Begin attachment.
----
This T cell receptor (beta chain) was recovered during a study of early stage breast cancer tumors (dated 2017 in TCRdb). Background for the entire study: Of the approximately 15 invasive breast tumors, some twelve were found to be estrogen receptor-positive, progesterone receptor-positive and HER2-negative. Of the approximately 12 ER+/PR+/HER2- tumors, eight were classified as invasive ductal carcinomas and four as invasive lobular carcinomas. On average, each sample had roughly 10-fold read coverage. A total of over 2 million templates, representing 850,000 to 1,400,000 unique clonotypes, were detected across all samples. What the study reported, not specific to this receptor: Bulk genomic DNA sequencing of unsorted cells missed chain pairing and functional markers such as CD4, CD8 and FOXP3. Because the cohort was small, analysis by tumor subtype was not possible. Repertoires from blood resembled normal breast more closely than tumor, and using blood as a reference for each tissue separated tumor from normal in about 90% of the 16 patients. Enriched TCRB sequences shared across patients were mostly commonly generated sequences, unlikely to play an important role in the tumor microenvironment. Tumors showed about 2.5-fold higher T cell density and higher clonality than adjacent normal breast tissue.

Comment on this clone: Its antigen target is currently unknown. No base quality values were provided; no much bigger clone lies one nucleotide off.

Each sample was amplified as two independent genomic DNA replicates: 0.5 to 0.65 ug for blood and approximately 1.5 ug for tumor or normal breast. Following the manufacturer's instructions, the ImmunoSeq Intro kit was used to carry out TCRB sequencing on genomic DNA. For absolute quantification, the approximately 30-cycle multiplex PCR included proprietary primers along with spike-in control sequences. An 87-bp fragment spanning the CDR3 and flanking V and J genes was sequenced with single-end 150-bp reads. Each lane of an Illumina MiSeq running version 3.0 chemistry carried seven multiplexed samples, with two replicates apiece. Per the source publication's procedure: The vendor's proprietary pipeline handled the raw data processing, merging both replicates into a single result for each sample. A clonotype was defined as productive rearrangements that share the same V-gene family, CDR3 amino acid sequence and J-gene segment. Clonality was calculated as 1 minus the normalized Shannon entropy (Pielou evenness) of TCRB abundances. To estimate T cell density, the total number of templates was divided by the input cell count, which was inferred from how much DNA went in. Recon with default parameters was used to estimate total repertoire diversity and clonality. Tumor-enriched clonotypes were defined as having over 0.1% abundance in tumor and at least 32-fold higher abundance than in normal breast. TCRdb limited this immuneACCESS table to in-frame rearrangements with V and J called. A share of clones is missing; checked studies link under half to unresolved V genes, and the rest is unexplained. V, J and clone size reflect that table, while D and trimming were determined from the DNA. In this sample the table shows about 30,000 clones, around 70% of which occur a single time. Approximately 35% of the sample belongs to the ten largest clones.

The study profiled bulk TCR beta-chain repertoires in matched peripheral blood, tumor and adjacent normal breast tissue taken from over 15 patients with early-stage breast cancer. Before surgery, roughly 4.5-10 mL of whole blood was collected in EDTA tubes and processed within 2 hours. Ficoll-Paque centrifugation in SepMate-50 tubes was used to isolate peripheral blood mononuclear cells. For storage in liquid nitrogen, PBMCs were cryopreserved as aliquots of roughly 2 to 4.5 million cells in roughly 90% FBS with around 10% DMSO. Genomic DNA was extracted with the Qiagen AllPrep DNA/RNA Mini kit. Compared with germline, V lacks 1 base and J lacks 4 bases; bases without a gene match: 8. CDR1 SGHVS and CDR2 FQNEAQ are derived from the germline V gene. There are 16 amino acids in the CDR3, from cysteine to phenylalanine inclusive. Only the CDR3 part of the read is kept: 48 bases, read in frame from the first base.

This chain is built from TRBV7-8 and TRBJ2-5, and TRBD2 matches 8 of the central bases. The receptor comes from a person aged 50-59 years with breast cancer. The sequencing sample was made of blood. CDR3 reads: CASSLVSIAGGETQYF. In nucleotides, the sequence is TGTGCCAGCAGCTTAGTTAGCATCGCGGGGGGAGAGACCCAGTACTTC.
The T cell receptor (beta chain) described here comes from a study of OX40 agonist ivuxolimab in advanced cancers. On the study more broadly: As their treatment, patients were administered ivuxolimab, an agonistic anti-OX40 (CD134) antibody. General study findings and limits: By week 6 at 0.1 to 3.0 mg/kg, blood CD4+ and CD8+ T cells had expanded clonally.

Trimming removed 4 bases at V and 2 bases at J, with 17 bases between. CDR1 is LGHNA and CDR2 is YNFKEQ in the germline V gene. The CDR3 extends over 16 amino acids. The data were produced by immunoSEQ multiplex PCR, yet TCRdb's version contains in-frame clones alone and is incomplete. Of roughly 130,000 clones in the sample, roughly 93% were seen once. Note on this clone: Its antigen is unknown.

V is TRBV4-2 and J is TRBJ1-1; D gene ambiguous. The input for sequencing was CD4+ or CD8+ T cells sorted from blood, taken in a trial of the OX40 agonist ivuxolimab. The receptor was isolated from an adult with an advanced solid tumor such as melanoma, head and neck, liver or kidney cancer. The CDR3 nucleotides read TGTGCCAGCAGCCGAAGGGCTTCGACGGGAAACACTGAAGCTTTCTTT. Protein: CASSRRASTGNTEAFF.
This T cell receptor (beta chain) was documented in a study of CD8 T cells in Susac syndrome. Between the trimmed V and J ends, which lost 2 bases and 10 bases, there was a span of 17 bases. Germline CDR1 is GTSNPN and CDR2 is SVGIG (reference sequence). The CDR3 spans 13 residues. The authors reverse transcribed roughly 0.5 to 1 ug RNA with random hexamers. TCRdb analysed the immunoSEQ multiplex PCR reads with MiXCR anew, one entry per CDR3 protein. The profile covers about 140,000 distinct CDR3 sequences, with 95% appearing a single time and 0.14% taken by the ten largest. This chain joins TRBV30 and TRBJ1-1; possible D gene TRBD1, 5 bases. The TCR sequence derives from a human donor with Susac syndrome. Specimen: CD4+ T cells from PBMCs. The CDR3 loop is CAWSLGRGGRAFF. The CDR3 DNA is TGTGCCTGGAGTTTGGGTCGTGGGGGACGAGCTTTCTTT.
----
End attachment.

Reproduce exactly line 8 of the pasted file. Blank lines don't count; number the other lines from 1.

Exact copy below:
V is TRBV4-2 and J is TRBJ1-1; D gene ambiguous. The input for sequencing was CD4+ or CD8+ T cells sorted from blood, taken in a trial of the OX40 agonist ivuxolimab. The receptor was isolated from an adult with an advanced solid tumor such as melanoma, head and neck, liver or kidney cancer. The CDR3 nucleotides read TGTGCCAGCAGCCGAAGGGCTTCGACGGGAAACACTGAAGCTTTCTTT. Protein: CASSRRASTGNTEAFF.